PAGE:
We’ll start today with irony. New York, New Jersey, and Connecticut will now require a 14-day quarantine for anyone coming to those states from Texas and a number of other spiking states. As you may recall, Texas imposed a quarantine on those coming from those areas earlier in the pandemic. If you were planning an escape to Atlantic City, too bad, unless the courts say these quarantines are unconstitutional.
In Texas news, Gov. Abbott is now mandating (again) COVID protocols in child care centers. These were protocols that were originally in place once they were allowed to reopen to non-essential employees, but a week or so ago, the state made them optional. Without going into great detail since I don’t want to contradict what your child care center may be doing, it includes things like no family-style meals, temperature checks, limits of people in a room, limits to who is allowed into the building, etc.
We did pull our twins out of their pre-school—they were already scheduled to move to the elementary school in August anyhow—and opt to not enroll our one-year old as we originally planned. We’re amazingly privileged that we both work from home with arrangements flexible enough to make that work. My heart goes out to everyone who must navigate child care right now and to the child care providers trying to keep the doors open. If I recall correctly, my girls’ preschool saw a 97% decline in attendance in the first couple weeks they were allowed to reopen and the Paycheck Protection Program (PPP, the federal business relief money) wasn’t meant to last this long.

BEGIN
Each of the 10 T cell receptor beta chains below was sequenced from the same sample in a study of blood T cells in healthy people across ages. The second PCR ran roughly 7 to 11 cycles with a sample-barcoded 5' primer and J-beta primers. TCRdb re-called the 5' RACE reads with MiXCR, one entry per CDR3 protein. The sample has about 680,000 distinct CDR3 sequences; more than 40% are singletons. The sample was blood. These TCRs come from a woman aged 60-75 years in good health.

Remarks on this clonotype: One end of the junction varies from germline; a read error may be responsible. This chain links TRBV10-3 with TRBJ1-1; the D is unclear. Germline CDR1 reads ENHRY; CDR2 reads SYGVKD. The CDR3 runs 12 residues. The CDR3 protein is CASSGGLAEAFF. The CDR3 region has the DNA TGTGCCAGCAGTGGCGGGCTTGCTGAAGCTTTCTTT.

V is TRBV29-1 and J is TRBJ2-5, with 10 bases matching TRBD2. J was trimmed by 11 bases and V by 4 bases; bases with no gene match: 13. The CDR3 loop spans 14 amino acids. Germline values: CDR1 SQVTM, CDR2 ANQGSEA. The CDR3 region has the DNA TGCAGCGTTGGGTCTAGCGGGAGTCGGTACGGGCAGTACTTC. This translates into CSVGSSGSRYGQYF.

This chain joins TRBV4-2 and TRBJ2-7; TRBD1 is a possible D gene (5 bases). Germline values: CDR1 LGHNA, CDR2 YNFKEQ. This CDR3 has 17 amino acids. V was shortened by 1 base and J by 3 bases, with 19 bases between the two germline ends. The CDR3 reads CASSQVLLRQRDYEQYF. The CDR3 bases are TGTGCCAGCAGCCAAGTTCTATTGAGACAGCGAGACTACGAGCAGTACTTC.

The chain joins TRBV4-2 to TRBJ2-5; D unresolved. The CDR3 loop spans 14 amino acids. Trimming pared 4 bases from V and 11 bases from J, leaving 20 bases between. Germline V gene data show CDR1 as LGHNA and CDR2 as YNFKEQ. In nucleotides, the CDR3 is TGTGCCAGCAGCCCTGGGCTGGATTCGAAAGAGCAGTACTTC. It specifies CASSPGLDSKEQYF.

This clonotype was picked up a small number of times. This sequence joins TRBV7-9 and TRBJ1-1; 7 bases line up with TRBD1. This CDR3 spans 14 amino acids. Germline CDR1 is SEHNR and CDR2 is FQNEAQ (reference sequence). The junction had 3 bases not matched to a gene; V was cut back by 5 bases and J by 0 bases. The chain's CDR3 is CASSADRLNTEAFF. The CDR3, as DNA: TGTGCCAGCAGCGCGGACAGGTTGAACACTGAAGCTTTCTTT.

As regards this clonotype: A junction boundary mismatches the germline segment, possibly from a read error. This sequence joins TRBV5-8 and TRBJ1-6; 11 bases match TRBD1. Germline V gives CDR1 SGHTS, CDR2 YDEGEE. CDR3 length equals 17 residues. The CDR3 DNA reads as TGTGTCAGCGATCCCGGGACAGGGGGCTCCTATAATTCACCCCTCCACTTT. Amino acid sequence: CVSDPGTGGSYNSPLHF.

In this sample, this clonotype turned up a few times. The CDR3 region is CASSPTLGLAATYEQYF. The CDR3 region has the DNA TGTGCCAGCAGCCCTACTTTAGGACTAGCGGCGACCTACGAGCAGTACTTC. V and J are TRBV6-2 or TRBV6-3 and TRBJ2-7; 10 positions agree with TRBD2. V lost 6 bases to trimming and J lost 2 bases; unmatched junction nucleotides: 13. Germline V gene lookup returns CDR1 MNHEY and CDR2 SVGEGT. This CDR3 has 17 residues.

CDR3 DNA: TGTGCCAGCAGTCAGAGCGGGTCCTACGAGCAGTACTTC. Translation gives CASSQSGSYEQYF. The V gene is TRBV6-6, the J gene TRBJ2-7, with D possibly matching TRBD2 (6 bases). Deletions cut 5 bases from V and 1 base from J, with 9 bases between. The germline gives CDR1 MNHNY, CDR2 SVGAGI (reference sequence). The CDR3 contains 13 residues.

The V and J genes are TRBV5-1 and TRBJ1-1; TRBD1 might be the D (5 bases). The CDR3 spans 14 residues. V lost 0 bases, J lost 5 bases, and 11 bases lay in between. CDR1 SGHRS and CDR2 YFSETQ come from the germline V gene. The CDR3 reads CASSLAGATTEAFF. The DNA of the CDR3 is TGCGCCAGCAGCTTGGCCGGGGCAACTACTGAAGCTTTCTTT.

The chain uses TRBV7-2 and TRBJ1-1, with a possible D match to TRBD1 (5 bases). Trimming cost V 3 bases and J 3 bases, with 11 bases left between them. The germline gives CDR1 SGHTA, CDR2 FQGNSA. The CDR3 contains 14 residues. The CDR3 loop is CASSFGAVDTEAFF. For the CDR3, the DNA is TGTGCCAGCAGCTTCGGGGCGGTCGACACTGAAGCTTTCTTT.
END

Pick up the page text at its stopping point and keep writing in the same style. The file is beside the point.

In the same time, Gov. Abbott also proclaimed an amendment to his GA-26 order now allowing local officials to regulate gatherings of over 100 people, prior GA-26 only allowed local regulation of gatherings 500 or more.
Lastly for general news, UT-Austin and Texas A&M announced they will not require SAT/ACT scores for the Fall 2021 admission cycle. High school juniors that couldn’t take their exams this spring and aiming for UT can breathe a little easier (behind a mask).
On the data front, I had heard some excitement regarding OpenTable. The reservations app has regularly released data of reservations that have been a fair proxy to see how many people are relatively eating out versus the same day last year. The data recently released shows a new decline—after increasing since Texas reopened—but I’m not going to give it much stock yet since Father’s Day falling on a different date every year. In another week or so, hopefully the decline is a trend.